Thursday, June 24, 2010

The “threat” from austerity

If one were to read blogs and columns of, well, pretty eminent US economists, one would be forgiven for thinking that the next major threat to global recovery was Germany. When Angela Merkel announced that the German Government would strive to achieve a fiscal balance through austerity measures, Dani Rodrik, Paul Krugman, Brad DeLong, Mark Thoma et all yelped in shock and disbelief. They believe that the global economy needs all the demand that it can get right now, even if this demand comes from governments spending more than they earn.

And they are partly correct. The global economy is short of demand at the moment and additional demand won’t hurt. But that’s where it ends. The global economy also needs stable governments. And with Germany’s debt inching closer to 80% of GDP, the Germans want to tighten their belt. Despite the high debt-GDP ratio, Germany has been extremely disciplined in recent years. It has generated a primary surplus for 6 of the last 12 years and its average fiscal deficit over the same period was 2.3% of GDP. In 4 of these 12 years it has ended the year with lower relative debt than the previous year.

But the “progressive” group believes that this is wrong. They use Germany’s current account surplus to assert their belief that Germany isn’t ready to pull its weight in inducing a global recovery. Germany is third on the list of nations ranked by their current account balance. The first two are China & Japan. But there are critical differences between them. China is a known currency manipulator and suppresses domestic demand as a matter of policy. By making imports more expensive and exports cheaper, it lends systemic support to the continuation of its trade support. This policy is at the root of the world’s consternation with China.

At its peak, Japan openly intervened in the currency market to intentionally weaken its currency. But since 1990, Japan has been going downhill with fiscal woes of a magnitude not imagined earlier. No one, can ask the Japanese Government to do more than it is already. Which brings us to Germany. Germany doesn’t own its currency anymore and cannot manipulate its value unilaterally. It has managed to achieve its current account surplus, not through low wages and currency manipulation, but through innovation and productivity. It has remained fiscally disciplined through good times which gave it the ability to exert countercyclical support to its economy in bad times. Which it did, but if you take Dani Rodrik’s logic, it didn’t do enough.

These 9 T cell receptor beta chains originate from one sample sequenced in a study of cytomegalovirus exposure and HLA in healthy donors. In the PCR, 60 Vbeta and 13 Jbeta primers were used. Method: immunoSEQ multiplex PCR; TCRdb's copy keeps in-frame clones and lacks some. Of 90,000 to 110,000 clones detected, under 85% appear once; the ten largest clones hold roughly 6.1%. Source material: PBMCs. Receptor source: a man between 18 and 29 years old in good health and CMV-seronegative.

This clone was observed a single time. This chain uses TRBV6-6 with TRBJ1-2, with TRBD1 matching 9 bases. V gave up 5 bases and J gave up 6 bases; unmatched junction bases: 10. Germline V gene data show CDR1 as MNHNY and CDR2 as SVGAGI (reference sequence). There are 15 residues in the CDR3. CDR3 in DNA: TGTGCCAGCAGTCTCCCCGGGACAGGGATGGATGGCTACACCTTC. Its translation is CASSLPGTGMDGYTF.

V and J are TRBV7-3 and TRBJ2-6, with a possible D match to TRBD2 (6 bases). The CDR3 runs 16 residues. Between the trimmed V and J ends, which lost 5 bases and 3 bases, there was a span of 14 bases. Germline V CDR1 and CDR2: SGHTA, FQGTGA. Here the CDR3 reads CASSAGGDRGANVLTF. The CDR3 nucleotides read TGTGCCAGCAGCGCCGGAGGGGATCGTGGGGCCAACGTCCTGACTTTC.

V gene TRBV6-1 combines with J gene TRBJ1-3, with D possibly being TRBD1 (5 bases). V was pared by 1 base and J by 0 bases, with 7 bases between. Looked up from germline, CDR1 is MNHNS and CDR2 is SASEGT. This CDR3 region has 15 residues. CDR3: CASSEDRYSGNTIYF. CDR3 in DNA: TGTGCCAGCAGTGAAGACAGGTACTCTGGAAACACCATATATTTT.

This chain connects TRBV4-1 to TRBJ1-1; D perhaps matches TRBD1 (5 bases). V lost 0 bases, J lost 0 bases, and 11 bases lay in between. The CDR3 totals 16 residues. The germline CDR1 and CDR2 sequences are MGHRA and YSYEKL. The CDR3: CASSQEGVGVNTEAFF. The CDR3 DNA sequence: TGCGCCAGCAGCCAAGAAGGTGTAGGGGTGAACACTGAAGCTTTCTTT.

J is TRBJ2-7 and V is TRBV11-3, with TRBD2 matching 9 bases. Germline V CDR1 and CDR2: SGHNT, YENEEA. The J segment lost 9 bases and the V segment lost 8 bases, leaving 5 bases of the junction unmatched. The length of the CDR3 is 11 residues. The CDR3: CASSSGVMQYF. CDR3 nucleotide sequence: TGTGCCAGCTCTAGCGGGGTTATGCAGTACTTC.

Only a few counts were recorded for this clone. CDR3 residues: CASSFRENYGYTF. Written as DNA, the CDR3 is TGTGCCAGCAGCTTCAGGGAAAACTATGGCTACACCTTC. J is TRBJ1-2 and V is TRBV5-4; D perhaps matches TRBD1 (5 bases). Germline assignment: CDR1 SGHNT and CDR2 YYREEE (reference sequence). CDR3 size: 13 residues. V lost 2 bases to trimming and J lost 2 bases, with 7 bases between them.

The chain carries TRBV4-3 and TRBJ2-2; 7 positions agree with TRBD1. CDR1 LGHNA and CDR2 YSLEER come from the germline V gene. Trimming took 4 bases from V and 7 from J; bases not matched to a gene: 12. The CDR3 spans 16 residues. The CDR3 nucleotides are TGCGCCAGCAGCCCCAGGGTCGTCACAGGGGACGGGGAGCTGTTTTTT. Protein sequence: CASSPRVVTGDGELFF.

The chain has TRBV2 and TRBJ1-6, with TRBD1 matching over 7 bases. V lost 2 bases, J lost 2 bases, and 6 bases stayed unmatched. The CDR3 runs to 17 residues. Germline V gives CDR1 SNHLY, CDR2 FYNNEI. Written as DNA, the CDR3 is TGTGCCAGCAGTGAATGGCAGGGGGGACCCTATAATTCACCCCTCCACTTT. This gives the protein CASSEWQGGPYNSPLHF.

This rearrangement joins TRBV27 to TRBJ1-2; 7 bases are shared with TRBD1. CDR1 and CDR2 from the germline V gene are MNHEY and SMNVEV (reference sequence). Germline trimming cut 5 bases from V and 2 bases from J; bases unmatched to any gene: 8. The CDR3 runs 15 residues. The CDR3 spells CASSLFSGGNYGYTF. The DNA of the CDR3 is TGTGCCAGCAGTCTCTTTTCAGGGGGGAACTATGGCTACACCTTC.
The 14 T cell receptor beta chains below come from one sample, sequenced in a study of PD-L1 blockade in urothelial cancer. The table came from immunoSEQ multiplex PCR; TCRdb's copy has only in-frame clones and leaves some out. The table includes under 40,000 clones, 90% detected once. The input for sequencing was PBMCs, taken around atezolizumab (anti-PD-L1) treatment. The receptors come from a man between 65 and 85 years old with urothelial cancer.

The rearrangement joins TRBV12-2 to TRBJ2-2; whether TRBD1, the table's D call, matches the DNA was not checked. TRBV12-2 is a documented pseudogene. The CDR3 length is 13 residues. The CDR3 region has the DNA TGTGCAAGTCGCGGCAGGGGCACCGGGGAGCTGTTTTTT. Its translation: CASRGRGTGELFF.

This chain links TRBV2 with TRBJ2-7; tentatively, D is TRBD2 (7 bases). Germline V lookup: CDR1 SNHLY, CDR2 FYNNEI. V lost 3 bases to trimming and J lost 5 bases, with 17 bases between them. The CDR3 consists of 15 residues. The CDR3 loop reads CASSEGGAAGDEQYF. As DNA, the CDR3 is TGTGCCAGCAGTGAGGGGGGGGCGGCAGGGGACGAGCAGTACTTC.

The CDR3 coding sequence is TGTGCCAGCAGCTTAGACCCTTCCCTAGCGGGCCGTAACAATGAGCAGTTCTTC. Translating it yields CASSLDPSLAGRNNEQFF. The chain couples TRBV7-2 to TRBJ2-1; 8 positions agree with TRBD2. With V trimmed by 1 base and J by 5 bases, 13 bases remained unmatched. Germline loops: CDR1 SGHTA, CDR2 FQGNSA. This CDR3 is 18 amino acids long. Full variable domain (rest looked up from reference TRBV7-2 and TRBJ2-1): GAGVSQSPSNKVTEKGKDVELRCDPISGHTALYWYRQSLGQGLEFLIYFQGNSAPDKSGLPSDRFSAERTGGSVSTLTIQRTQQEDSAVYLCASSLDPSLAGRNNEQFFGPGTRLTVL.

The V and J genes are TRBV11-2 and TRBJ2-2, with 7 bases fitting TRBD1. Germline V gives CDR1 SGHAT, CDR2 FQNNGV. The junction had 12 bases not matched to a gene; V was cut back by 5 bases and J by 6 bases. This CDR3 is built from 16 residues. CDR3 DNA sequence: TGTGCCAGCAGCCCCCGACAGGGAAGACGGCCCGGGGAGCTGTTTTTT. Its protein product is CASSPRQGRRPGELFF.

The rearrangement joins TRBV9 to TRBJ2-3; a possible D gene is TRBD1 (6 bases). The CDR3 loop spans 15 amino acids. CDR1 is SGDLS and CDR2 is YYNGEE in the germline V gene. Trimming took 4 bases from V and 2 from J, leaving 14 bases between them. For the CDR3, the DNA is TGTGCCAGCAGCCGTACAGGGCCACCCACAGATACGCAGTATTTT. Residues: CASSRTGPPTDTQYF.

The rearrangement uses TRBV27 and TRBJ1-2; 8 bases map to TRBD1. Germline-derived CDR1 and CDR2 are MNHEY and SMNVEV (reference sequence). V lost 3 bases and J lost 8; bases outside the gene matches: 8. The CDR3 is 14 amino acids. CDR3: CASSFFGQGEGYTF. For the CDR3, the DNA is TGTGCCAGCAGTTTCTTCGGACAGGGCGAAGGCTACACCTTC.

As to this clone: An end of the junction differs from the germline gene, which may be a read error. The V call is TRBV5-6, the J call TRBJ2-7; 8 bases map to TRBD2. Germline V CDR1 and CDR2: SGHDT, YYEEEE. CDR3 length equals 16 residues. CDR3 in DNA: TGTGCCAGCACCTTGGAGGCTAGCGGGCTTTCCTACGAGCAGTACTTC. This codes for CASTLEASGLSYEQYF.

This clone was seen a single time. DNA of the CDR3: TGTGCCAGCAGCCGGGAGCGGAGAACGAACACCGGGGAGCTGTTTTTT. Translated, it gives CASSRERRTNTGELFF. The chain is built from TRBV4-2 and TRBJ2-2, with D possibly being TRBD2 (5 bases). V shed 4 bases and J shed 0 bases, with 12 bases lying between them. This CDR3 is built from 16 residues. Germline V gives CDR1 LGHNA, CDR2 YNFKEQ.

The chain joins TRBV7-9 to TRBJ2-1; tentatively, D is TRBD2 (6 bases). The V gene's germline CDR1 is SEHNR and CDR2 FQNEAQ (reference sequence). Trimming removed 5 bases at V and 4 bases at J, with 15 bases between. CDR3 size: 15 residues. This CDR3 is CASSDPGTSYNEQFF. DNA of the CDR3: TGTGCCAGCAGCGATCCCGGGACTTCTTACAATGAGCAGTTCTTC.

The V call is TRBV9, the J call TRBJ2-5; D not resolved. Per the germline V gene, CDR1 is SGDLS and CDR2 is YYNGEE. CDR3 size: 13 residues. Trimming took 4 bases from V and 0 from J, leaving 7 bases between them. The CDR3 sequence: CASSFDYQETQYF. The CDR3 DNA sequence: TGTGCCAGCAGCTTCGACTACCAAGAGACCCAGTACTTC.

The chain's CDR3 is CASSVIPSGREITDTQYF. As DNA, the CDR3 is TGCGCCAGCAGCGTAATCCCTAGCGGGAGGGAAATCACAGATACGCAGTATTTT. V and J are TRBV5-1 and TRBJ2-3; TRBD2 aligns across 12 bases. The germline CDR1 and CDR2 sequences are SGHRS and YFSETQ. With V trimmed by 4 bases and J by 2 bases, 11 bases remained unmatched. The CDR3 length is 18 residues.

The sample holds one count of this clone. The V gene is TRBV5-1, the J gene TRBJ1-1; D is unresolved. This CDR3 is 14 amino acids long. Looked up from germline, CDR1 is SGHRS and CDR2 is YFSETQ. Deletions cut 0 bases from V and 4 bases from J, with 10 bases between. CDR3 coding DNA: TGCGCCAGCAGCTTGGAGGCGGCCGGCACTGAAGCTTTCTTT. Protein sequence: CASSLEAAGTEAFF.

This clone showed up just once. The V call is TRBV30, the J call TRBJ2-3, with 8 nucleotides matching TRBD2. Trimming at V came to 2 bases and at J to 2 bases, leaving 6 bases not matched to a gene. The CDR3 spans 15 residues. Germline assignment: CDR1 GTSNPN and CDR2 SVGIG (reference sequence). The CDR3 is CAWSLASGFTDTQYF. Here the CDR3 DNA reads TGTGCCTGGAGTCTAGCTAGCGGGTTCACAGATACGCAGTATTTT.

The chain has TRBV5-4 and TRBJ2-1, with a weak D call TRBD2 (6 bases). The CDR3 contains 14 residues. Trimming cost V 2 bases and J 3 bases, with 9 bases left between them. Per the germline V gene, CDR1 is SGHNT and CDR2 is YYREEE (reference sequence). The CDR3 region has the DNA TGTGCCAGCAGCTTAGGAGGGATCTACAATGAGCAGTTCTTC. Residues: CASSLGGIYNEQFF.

It didn’t do enough because it didn’t allow its fiscal deficit to rise as much as the US. But Germany doesn’t own the Euro and doesn’t have the ability to monetize its way out of fiscal hell like the US. So while the US can spend merrily, secure in the knowledge that it can monetize its way out of any debt service and current account deficit, Germany has to think of earning its way out. Or would Mr. Rodrik rather see Germany in Greece’s position in a few years just so that it can help Greece recover? Does that make sense at all?

And Dani Rodrik isn’t alone. Paul Krugman has this to say about China & Germany.

Really? Time to get tough with what, Prof. Krugman?

If everyone is counting on the US to become the consumer of the last resort, then what steps is the US taking to protect itself? The US’s ability to run sustained current account deficits is because, unlike other lesser nations, it owns the global currency and cannot face a balance of payments crisis. What these economists want is a continuation of the system with other nations adjusting their economic policies and costs so that the US current account balances. But why should they? Is the US doing them any favor by owning the world’s reserve currency?

If the US wants its current account deficit to shrink, the US dollar will have to stop being the world’s reserve currency. Once capital flows to the US slow down, or are denominated in another currency, the US’s ability to pay for its imports will shrink, causing the currency to depreciate and the US will be a few steps closer to a current account balance. And it doesn’t take much for that to happen. All the US has to do is institute capital controls.

But rather than take this route, which will require it to change it’s ways, the US wants its trading partners to change theirs.Rather than act to weaken the US Dollar,  the US wants its trading partners to act to strengthen theirs? While the end effect will be the same, the responsibility of action changes completely.

The US is completely and totally responsible for the position it is in. It wants the US dollar to continue as a reserve currency because it suits its profligate ways, not as a favor to other nations. Changing this is in its hands and yet, it want others to compensate for its inaction.

Awesome.

A version of this post appeared on my Business Standard Blog on June 23, 2010

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